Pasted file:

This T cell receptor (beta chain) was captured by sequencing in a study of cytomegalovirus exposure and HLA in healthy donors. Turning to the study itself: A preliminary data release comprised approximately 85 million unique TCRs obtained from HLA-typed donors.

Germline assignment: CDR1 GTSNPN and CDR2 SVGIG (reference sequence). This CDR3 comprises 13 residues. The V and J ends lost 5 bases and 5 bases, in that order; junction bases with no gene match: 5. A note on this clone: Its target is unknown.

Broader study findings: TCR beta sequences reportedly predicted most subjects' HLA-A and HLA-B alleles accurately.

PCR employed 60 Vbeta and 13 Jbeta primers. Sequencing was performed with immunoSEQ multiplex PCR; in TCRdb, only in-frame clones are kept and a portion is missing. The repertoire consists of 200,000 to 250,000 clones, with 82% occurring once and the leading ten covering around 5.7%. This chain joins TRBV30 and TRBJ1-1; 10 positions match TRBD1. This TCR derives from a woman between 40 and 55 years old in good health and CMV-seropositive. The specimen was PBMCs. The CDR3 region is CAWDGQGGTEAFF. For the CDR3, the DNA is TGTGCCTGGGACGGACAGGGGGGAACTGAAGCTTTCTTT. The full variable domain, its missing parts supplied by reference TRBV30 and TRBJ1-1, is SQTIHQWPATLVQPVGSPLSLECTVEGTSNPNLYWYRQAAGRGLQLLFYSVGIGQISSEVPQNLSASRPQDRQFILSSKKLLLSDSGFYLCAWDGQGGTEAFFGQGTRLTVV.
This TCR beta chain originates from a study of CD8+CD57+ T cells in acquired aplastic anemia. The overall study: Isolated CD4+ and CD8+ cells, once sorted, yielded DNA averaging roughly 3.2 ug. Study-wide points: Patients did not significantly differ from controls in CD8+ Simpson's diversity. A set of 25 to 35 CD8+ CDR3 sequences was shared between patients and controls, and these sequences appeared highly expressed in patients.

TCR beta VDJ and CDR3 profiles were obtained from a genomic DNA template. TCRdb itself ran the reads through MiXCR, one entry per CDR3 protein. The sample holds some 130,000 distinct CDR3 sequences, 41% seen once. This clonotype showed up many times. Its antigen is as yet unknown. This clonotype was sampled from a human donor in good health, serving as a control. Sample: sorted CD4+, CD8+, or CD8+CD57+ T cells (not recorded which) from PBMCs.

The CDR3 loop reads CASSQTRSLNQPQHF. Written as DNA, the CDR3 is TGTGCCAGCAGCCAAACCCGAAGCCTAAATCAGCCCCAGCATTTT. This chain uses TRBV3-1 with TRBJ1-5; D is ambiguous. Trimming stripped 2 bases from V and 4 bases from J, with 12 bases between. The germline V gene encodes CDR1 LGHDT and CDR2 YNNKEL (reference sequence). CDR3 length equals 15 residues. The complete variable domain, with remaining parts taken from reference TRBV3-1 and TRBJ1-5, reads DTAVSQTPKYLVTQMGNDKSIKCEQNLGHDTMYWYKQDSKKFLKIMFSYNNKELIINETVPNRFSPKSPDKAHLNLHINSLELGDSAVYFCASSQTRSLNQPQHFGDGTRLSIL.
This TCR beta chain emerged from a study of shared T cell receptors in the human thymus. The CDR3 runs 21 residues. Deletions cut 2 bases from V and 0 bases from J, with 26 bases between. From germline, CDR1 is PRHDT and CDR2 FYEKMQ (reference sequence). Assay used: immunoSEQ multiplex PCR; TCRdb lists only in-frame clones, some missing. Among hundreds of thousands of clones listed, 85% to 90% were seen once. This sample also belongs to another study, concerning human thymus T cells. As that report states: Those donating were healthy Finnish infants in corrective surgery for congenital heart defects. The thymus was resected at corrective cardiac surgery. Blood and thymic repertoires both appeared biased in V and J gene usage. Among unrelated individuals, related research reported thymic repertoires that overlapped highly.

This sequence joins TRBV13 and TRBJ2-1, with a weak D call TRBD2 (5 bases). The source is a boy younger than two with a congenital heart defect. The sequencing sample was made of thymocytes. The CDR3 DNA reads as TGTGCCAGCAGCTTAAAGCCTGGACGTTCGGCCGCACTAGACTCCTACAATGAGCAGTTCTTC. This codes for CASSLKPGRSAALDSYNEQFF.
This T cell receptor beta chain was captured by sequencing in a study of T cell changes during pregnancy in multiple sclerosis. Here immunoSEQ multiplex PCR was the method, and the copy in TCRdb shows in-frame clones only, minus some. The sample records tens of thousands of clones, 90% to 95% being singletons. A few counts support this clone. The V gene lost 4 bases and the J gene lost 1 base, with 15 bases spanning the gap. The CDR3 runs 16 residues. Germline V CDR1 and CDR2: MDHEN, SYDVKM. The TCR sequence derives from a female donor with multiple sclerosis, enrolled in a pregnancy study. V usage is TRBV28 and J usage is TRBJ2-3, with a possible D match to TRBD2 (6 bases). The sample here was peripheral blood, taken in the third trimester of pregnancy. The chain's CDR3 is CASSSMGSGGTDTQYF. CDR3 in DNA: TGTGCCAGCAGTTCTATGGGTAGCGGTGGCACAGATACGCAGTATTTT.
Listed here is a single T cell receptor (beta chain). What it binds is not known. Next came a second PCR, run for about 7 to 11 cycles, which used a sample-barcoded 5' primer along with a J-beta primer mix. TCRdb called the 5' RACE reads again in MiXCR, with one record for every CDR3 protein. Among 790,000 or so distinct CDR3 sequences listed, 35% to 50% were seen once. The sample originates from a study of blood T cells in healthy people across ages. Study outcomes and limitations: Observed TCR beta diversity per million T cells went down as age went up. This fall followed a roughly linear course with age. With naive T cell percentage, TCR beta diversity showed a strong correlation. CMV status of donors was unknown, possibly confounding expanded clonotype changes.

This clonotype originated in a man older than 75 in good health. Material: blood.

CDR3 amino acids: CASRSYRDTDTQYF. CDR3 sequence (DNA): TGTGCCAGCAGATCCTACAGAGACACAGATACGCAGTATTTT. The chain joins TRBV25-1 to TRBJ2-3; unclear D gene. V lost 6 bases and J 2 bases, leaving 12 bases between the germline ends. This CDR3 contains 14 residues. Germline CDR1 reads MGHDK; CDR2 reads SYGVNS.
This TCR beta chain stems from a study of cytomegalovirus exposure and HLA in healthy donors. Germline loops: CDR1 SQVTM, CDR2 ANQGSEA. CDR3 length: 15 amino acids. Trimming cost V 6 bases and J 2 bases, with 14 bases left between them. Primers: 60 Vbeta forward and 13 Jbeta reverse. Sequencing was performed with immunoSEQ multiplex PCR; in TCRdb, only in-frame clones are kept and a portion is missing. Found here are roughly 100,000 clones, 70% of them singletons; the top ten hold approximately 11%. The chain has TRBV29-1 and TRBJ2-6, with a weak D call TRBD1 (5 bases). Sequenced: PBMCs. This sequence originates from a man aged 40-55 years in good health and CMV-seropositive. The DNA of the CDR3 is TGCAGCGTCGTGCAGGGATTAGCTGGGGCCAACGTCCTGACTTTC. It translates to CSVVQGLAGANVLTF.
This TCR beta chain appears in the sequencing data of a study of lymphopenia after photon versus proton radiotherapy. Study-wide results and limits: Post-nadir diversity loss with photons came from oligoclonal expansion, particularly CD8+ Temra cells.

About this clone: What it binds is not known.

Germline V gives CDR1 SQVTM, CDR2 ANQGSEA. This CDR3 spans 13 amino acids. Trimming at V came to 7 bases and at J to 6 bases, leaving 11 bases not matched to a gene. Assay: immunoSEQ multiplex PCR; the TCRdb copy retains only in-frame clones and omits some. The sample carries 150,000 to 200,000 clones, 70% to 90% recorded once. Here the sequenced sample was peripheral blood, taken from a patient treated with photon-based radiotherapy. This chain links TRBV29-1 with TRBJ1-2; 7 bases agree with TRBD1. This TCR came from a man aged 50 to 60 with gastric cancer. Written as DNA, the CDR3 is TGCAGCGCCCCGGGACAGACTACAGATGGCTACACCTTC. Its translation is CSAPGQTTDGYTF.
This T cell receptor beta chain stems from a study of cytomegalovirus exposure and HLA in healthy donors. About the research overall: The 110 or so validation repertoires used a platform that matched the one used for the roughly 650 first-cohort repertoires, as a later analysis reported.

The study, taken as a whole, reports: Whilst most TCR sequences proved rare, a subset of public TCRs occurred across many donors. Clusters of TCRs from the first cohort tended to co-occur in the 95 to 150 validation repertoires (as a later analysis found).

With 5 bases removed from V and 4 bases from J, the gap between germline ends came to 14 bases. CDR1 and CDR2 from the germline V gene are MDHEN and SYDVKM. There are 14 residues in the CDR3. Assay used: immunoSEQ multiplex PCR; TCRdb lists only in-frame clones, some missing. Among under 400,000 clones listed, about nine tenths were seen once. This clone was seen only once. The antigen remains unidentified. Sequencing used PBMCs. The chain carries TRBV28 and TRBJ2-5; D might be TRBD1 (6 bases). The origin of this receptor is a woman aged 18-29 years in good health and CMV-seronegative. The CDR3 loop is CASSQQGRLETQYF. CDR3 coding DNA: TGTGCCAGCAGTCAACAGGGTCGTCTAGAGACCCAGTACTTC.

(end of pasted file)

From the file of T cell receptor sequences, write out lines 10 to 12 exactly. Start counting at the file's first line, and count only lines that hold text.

This T cell receptor beta chain was captured by sequencing in a study of T cell changes during pregnancy in multiple sclerosis. Here immunoSEQ multiplex PCR was the method, and the copy in TCRdb shows in-frame clones only, minus some. The sample records tens of thousands of clones, 90% to 95% being singletons. A few counts support this clone. The V gene lost 4 bases and the J gene lost 1 base, with 15 bases spanning the gap. The CDR3 runs 16 residues. Germline V CDR1 and CDR2: MDHEN, SYDVKM. The TCR sequence derives from a female donor with multiple sclerosis, enrolled in a pregnancy study. V usage is TRBV28 and J usage is TRBJ2-3, with a possible D match to TRBD2 (6 bases). The sample here was peripheral blood, taken in the third trimester of pregnancy. The chain's CDR3 is CASSSMGSGGTDTQYF. CDR3 in DNA: TGTGCCAGCAGTTCTATGGGTAGCGGTGGCACAGATACGCAGTATTTT.
Listed here is a single T cell receptor (beta chain). What it binds is not known. Next came a second PCR, run for about 7 to 11 cycles, which used a sample-barcoded 5' primer along with a J-beta primer mix. TCRdb called the 5' RACE reads again in MiXCR, with one record for every CDR3 protein. Among 790,000 or so distinct CDR3 sequences listed, 35% to 50% were seen once. The sample originates from a study of blood T cells in healthy people across ages. Study outcomes and limitations: Observed TCR beta diversity per million T cells went down as age went up. This fall followed a roughly linear course with age. With naive T cell percentage, TCR beta diversity showed a strong correlation. CMV status of donors was unknown, possibly confounding expanded clonotype changes.

This clonotype originated in a man older than 75 in good health. Material: blood.